The colonial district of Kigezi in Uganda was made up of the independent precolonial kingdoms and clan territories of Rukiga, Rubanda, Ndorwa, Bufumbira, Kayonza, Kinkiizi and Rujumbura. It is home to the Batwa, Bakiga, Bafumbira, Banyabatumbi, Bahunde, Bashambo and other peoples from Rwanda and the Congo and was officially incorporated into the Uganda Protectorate in 1911. Three sections of the original montane rain forest that once swathed the mountains west of the Albertine Rift valley survive on the Virunga Volcanoes, Bwindi and Echuya. Parts are home to the iconic Mountain Gorilla, Chimpanzee and a host of rare endemic species.
The Western Rift, due to its topography became an important refuge for flora and fauna during climatic downturns, the African equivalent of northern Ice Ages, and, over time, the rift mountains developed some of the highest levels of biodiversity on the continent. This was important to the first and subsequent settlers who took advantage of the diverse resources – in the late 19th century the rift valley supported some of the densest rural populations in pre-colonial Africa.
About 2,500 years ago Bantu-speaking migrants slowly crossed the rift and in their interactions with native Cushites learnt grain (millet and sorghum, both originate in the Sahel) and banana agriculture and iron smelting and forging technology that created the second wave of Bantu expansion eastwards and southwards. The mountains were major centres of innovation and creativity.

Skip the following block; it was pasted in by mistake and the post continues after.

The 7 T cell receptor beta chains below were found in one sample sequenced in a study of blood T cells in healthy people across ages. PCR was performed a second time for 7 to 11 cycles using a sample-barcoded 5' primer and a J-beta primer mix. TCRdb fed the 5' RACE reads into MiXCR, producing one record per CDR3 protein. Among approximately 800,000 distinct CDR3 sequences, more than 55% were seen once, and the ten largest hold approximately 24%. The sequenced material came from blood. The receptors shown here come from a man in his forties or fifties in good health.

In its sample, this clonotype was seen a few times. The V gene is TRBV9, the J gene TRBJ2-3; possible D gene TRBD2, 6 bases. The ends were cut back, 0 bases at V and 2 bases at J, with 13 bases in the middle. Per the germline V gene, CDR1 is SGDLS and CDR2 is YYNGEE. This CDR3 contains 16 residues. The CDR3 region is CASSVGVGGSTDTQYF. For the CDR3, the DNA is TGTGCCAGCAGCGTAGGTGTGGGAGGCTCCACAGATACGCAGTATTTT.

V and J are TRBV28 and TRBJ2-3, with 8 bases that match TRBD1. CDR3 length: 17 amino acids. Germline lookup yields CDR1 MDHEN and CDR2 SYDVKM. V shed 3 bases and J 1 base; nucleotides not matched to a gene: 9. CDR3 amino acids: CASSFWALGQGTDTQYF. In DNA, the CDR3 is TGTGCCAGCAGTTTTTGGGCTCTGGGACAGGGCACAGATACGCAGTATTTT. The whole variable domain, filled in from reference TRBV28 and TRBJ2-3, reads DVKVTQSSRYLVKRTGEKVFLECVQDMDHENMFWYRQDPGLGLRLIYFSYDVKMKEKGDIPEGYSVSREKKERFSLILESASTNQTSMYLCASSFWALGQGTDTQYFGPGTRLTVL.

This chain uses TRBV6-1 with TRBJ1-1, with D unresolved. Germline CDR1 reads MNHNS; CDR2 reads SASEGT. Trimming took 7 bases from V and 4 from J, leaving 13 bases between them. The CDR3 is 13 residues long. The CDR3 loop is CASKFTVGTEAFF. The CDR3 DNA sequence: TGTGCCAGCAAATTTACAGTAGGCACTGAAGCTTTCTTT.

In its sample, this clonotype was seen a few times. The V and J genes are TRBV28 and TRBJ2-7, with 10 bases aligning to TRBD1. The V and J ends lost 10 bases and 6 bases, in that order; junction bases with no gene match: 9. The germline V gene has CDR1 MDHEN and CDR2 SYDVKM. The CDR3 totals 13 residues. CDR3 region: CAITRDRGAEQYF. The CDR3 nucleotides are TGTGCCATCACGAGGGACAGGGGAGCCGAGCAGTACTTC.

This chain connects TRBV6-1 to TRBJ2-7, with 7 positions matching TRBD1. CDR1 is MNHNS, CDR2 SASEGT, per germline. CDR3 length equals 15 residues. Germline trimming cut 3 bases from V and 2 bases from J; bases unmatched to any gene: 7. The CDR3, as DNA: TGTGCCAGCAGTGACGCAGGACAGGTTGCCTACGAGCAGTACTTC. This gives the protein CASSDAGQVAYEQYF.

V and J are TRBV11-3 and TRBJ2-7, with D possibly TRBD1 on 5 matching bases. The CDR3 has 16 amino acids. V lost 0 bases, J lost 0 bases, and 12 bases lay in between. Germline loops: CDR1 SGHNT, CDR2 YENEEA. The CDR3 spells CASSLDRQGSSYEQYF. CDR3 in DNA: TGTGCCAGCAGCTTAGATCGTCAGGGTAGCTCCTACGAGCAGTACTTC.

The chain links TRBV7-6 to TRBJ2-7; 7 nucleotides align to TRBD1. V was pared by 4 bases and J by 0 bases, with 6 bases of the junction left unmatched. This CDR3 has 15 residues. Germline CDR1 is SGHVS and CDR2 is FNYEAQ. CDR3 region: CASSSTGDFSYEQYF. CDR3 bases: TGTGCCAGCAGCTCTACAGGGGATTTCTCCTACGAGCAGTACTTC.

It was only from c. 1700 that the valley became a political and cultural boundary between east and west due to the rise of pastoral kingdoms and in the 20th century the imposition of colonial boundaries that are the basis for today’s nation-states. Notwithstanding, the mountains have always attracted migrants and refugees from autocratic and economic misrule
Kigezi was an exception to the pastoral supremacy and, defending itself from invasion and aggression held to the traditional form of democratic clan-confederations. The collapse of this system in the late 1800s was due to a combination of negative factors that led to clan-valley independent territories that appeared ‘anarchic’ to the English invaders who needed over twenty years to ‘pacify’ the territory and ensure all paid their taxes regularly.
More formidable were monsters who could not converse with men and never showed themselves unless they saw a woman pass by; then, in voluptuous excitement, they squeezed them to death.
John Hannington Speke, 1861 (The first written reference to African Mountain Gorilla folklore)
Talking to a man, and a nice man too. I asked him why not a woman or girl from his fence (compound) ever came to church or to read. Answering by a question, as a native often does, he said: “Would you teach a cow or send a cow to church?”
Constance Hornby, 1930s (On safari among the Bakiga)
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